X: Yeah. Absolutely. There’s just so many little intricacies and you have to like preempt your competitors and stuff, so. But yeah. So I do notice that retailers are running their promos for longer and earlier as the years go on. And part of that is probably to preempt some competitive pressures as well. And so I’d say generally for that big end-of-year holiday, you really want to be aware of a whole slew of factors on like, when you’re sending, what you’re sending, your deliverability, your list segmentation, your types of promos and everything. So the best way to do that is getting in a regular pattern with the rest of the year. And then making sure it looks clean and doing the best practices leading up to that. So the biggest failure point I’ve seen is when retailers don’t do anything with their email and was like, “Oh, I want to throw together a Black Friday promo.” Or throw together a Cyber Monday promo. So a lot of times it’s like half-baked and other times we see that just hit Spamhaus or some blacklist and just don’t get any emails out. So, yeah. I guess I can give you some parting tips there, not the nitty-gritty.

Jenna: Sure. Yeah. Didn’t want to go into the rabbit hole but, yeah, that sounds good.

X: Cool. So I guess, on this next slide I just wanted to outline a general flow, potentially, for something– let’s say it’s a gifting holiday campaign you’re running, and let’s say it’s like a fairly juicy offer. Usually, we don’t run three touchpoints if it’s just a general email or there’s not a lot of offers included in there. But let’s say it is a fairly juicy offer. We typically want to do maybe three touchpoints. One being the first email about, “Hey, here’s the discount. Here’s the sale.” And having that go maybe like five to seven days before the offer actually ends. And then after that, maybe a day or two after, we want to do a reminder email. Usually targeted towards non-openers from the first campaign. So this is people who presumably maybe saw it in inbox and deleted it, or just skipped it, but never actually opened it and saw all the content of the email. So you want to do a reminder email there, fairly shortly afterwards. And then, lastly, last chance, which is really pretty strong. And a lot of times we see this perform like on par with that initial email. And sometimes, actually, overperform a little bit because people are driven by the fear of loss, right?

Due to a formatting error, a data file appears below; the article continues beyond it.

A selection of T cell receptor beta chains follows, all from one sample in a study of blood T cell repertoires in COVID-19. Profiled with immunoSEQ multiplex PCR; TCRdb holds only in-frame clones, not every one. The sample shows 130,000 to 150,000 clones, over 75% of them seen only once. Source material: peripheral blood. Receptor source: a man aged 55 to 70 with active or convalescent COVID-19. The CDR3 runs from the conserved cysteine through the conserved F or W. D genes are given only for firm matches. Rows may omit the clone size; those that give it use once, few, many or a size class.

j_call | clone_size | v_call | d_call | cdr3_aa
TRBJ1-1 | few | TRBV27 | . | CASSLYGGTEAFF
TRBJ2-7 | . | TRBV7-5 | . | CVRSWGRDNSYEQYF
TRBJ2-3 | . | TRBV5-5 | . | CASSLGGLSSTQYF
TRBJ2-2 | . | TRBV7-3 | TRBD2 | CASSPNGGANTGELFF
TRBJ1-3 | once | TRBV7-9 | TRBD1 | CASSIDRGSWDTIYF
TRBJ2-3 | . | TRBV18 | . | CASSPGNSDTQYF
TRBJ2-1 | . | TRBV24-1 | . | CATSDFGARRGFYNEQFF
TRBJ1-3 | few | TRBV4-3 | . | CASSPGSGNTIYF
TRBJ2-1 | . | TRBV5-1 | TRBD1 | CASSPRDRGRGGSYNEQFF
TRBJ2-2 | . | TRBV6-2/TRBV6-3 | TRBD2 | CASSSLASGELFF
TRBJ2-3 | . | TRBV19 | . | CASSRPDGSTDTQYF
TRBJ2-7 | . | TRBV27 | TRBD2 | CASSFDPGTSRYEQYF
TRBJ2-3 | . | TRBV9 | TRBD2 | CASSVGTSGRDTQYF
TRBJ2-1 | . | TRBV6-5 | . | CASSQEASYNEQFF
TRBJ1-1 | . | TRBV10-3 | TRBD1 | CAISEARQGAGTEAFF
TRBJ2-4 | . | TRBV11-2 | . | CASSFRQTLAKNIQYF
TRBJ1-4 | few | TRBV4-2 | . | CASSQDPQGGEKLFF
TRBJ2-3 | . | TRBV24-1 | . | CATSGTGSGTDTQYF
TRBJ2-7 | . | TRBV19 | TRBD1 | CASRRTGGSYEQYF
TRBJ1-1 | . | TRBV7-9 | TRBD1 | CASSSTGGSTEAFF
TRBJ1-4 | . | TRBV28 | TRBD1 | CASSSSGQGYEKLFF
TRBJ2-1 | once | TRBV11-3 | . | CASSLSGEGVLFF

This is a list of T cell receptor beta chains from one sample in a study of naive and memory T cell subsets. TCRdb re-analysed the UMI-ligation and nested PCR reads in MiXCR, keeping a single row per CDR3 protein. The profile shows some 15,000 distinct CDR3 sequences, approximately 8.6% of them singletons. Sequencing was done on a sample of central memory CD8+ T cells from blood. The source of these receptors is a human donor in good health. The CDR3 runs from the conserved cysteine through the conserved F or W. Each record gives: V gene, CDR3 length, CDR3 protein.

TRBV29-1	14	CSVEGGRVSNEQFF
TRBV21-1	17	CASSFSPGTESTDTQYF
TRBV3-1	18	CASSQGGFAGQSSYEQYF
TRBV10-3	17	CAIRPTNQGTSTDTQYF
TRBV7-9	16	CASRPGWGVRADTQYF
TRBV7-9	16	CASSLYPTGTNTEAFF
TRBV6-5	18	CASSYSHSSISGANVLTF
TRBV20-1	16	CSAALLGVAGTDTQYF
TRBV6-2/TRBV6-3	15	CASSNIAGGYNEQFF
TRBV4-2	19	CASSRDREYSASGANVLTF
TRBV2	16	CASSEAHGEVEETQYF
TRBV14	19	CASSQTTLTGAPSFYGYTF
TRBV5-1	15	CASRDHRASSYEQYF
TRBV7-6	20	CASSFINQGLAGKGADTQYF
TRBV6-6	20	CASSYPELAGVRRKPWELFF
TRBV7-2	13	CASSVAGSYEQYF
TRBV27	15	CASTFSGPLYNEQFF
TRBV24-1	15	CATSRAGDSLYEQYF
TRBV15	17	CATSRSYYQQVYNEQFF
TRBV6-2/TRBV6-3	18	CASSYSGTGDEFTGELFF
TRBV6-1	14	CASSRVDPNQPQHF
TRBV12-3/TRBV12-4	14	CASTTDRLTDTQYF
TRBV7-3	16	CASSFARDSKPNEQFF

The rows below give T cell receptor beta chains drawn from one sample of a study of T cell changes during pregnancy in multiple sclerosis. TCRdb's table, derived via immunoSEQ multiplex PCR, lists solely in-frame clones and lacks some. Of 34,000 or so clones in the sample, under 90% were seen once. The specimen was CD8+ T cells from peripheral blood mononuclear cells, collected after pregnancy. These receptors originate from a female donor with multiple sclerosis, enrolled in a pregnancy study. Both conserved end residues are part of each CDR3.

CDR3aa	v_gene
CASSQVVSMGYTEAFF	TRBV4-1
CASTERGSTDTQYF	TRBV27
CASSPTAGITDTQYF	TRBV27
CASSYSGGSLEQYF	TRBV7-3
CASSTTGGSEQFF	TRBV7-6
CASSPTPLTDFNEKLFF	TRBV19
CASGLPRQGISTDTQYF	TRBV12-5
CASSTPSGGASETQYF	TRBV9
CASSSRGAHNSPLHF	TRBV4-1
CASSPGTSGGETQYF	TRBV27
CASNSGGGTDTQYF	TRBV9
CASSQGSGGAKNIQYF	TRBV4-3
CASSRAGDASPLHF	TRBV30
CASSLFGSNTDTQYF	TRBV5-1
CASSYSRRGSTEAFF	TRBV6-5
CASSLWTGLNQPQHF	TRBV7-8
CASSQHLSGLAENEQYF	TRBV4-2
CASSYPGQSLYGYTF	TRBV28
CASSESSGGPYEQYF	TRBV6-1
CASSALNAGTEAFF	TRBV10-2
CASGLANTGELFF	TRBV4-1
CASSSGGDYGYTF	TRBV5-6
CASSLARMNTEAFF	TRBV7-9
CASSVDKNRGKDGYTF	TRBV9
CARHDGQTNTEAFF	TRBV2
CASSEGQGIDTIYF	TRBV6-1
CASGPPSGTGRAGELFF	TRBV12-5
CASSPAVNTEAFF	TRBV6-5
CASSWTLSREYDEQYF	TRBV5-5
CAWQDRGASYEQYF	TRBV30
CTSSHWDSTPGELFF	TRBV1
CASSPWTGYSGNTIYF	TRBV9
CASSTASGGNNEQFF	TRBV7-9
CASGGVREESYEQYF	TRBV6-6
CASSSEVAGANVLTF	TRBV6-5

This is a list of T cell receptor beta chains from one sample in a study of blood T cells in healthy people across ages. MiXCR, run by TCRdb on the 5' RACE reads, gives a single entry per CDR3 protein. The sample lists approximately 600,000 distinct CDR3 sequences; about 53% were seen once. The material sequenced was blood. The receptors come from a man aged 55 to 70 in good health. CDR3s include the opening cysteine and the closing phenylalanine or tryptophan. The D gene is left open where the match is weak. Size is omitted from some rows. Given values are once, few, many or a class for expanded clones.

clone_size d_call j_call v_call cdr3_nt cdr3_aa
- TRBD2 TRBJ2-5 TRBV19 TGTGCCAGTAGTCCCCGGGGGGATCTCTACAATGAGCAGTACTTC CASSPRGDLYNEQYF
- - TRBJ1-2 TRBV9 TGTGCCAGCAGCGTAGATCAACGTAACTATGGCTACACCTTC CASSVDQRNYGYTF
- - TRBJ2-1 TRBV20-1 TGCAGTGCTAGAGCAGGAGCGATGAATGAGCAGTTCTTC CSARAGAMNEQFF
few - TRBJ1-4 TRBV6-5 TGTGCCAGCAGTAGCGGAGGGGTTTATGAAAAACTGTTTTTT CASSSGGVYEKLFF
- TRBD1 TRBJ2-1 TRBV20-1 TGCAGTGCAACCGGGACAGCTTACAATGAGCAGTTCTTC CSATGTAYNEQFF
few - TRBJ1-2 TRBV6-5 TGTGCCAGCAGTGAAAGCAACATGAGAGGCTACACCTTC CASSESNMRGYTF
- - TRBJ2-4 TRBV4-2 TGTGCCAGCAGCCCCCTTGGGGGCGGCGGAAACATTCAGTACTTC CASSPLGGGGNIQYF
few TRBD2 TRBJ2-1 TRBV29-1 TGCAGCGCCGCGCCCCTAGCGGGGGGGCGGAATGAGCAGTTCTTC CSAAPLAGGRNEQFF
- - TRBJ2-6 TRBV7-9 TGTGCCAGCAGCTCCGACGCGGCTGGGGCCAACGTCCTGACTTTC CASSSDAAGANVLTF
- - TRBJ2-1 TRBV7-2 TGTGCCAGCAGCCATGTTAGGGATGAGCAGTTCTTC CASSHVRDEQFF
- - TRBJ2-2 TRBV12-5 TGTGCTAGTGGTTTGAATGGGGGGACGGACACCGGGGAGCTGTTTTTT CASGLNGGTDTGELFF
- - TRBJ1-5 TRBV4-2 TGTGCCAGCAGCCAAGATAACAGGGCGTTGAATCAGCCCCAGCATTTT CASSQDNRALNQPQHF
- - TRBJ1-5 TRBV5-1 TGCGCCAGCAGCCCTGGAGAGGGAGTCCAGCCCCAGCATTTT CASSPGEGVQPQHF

Jenna: That urgency. Yeah.

X: It’s critical here. Last day of the offer, even last hours if you’re running flash sales and stuff. And for most part here, pretty much targeting the same as the first email. Sometimes you might want to exclude people who purchased off of this sequence, just because they just bought. They might not be prompted to do that again. But other times you actually want to include them. Because a lot of times people buy and then they just buy again. So it’s not a bad idea to just send to the initial target group as well.